Student Voice


November 30, 2022



Upcoming bluegrass festival offers musical opportunities

March 28, 2014

The River Falls Roots and Bluegrass Festival will take place April 4-6 in downtown River Falls, and while many students may not know a lot about bluegrass music it is still an opportunity to take in some Midwestern culture, eat diverse local food and jam to some good old fashioned guitar picking.

The festival is sponsored by the River Falls Area Chamber of Commerce and Tourism Bureau. According to Judy Berg, the Chamber’s tourism sales marketing manager, at least 2,000 people are expected to take part in next weekend’s events. Berg hopes that their recent efforts through target marketing and social media will bring more attendees than in years previous.

“Each year we try to add something new to the festival, this year it’s the beer and wine tasting event,” Berg said.

The beer and wine tasting event will kick off the festival on Friday night at 6 p.m. The event will be located at Riverwalk Square at Mall on Main and will showcase regional microbrews, international wines and local craft beer, cheeses and meats. The festival is free for all, but this particular event does cost $20.

According to Berg, the Wisconsin Department of Tourism’s data predicts that each individual who stays the night during the festival will spend an average of $180. For those who do not stay the night will still spend an average of $58 within the community.

“Anytime you can bring in tourism to the city it’s very effective,” Berg said.

There are also two main performing acts that cost $30 on Friday and Saturday night at Junior’s Bar and Restaurant. This year’s acts will be The Rambling Rooks and Pert Near Sandstone.

Pert Near Sandstone, of Minneapolis, will take the stage Saturday night and are expected to draw a large crowd. They have played at such historic venues as First Avenue, Orpheum Theater and the Cedar Cultural Center, all of which are in the heart of Minneapolis’ music scene.

Pert Near Sandstone’s six studio album, “The Hardest Part of Leaving,” hits limited stores on April 15, so festival attendees can expect to hear some new material from a long-traveled, experienced bluegrass band.

The Rambling Rooks, a trio of skilled musicians, will take the stage Friday night. The Rambling Rooks are made up of a bassist, guitarist and a mandolinist, who all shared fame in the 1990x with the Lonesome River Band.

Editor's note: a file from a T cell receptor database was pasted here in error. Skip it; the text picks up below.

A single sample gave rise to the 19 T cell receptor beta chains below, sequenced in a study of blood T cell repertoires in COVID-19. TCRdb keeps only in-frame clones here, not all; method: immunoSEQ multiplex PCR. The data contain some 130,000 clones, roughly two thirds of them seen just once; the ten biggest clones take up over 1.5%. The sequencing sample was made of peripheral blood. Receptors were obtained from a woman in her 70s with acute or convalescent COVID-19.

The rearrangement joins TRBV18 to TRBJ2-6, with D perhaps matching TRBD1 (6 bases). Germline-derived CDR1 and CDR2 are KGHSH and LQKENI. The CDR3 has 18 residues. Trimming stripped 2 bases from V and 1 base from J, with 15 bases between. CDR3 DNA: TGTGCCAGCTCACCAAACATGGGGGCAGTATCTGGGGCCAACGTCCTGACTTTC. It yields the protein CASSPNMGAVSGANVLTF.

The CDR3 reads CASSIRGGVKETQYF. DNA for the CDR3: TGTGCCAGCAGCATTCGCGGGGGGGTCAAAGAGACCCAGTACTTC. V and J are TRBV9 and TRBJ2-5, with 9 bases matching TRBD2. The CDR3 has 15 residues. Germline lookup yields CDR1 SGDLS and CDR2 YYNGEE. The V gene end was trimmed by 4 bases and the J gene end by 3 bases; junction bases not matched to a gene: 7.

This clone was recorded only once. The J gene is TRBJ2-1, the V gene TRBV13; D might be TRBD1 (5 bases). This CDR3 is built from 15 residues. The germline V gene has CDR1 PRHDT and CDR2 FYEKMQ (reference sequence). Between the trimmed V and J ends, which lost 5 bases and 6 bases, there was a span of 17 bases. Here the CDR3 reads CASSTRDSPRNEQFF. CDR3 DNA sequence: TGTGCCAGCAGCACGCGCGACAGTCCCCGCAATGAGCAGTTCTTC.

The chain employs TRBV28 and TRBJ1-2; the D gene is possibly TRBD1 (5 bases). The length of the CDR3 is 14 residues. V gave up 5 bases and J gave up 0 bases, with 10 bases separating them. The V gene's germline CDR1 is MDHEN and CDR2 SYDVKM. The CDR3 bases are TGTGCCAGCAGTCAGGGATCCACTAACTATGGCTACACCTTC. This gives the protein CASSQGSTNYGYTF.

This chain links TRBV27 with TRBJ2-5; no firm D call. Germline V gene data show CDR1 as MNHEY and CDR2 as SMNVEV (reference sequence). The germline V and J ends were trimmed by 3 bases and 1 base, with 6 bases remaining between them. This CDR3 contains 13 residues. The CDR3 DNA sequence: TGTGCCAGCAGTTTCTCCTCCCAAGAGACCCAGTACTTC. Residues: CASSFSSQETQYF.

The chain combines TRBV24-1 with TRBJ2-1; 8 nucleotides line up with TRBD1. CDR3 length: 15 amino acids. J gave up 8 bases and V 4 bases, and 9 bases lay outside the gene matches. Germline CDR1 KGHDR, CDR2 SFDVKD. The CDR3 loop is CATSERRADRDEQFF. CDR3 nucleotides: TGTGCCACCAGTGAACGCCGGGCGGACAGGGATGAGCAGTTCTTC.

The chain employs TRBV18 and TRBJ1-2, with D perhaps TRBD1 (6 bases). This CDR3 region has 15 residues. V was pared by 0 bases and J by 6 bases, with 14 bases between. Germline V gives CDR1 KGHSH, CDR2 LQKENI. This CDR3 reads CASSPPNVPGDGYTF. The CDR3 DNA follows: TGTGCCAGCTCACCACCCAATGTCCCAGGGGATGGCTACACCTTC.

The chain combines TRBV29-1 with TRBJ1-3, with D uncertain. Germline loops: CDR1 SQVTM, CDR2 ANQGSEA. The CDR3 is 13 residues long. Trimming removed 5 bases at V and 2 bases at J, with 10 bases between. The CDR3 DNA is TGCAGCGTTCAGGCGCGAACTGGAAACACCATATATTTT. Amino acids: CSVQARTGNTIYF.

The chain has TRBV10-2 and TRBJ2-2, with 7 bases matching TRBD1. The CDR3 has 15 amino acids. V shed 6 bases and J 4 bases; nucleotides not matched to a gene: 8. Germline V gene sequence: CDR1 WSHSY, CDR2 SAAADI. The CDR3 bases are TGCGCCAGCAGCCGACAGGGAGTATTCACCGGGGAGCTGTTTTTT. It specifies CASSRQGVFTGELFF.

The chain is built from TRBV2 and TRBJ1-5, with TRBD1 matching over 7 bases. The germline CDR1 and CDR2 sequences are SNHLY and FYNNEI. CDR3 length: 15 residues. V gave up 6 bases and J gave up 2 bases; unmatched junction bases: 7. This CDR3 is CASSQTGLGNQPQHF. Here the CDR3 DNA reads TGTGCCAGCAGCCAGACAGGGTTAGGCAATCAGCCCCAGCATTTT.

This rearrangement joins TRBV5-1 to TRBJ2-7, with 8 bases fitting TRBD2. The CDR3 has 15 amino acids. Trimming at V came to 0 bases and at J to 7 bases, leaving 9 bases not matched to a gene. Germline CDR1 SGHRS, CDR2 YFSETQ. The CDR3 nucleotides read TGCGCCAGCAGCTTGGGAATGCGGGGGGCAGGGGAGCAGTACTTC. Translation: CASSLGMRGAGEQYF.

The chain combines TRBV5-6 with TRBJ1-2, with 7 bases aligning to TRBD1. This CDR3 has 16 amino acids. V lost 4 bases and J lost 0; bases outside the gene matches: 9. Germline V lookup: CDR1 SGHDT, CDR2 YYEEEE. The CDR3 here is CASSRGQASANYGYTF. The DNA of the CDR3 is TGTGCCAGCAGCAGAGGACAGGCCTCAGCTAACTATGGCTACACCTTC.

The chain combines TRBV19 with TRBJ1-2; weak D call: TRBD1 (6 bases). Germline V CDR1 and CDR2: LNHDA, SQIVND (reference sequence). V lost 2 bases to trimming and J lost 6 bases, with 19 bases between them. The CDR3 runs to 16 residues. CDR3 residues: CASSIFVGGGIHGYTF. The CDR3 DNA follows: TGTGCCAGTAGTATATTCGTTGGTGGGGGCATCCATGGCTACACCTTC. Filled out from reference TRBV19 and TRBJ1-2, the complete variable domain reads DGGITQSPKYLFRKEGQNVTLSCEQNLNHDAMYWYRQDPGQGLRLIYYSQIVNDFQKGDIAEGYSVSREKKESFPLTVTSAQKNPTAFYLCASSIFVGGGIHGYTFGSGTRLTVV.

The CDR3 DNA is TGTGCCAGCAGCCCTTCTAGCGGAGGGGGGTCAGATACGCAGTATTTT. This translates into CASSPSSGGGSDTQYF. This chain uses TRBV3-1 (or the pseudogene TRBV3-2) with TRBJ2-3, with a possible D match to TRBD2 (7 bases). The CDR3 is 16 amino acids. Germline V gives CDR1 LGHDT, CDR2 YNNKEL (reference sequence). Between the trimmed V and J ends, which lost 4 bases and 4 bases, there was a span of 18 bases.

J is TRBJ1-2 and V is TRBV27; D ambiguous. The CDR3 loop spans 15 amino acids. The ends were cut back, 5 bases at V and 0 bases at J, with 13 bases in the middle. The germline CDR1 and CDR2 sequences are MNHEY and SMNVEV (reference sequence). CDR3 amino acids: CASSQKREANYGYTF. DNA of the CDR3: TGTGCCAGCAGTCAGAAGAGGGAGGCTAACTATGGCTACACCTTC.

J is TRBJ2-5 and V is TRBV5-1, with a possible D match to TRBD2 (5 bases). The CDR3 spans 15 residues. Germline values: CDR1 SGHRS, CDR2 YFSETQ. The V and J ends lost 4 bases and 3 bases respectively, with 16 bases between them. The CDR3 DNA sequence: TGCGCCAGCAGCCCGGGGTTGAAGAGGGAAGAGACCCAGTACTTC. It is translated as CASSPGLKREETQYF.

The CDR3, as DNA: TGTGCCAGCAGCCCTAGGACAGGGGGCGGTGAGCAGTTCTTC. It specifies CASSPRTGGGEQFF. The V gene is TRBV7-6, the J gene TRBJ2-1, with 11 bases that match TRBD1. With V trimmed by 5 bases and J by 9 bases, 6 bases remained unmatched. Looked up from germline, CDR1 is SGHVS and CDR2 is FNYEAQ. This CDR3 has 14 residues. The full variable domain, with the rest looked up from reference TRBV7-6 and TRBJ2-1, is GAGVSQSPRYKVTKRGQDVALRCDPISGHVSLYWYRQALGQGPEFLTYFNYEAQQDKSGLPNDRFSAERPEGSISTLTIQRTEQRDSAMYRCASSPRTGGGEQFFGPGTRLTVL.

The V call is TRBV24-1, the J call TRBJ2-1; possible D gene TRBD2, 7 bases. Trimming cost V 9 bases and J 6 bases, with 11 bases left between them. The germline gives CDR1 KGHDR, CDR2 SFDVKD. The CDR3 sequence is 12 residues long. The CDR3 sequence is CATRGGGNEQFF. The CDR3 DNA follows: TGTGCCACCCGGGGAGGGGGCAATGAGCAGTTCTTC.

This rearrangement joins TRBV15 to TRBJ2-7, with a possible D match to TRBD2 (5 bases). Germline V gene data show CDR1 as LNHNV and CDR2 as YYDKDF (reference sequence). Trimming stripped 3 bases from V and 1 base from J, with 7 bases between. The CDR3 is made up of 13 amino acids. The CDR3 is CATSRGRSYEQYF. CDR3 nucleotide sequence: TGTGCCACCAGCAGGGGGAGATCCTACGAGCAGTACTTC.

Free jam sessions will be available for any local musicians willing to participate, as well as 10 other free concerts from local bluegrass bands.

“The jam sessions are a casual environment for everyone to hang out, perform and share their musical talents,” Berg said.

One of the great functions of the festival is that it offers free banjo, ukulele and clogging workshops on Saturday afternoon at Brickhouse Music. The banjo was recently made famous by the ever-popular British folk band Mumford & Sons, while the ukulele is best known as a Hawaiian instrument.

“Music festivals in general can be good ways to hear lots of music at once,” said Gail Olszewski, lecturer of music at UW-River Falls.

Olszewski is an expert piano player and has participated in many similar music festivals, most notably the 2009 Boston Early Music Festival.

“If you’re not familiar with that particular genre, it can be quite educational,” Olszewski said of music festivals. “For attending musicians, (festivals) can provide good networking opportunities and for those performing, good visibility and publicity.”

Joseph Hagedorn, another UWRF lecturer of music, is an expert guitarist and has performed in many states with violinist Leslie Shank as the “Shank-Hagedorn Duo” since 1989. Hagedorn also won the 1990 Guitar Foundation of America solo competition, which launched his performing career.

“I do not have that much knowledge of bluegrass music except that I enjoy it,” Hagedorn said. “I think in general that music festivals are an excellent venue for all kinds of music and I hope this one is a big hit.”

The Roots and Bluegrass Festival will have two competitions. The first is the upper Midwest flat-picking guitar championship, which will be held on Saturday evening; a singer/songwriter competition will also be held. Last year’s flat-picking champion won a handcrafted guitar valued at $2,800; a similar prize will be up for grabs this year.

“Bluegrass is growing among younger generations,” Berg said. “It’s a good chance for UWRF students to come out a give it a try.”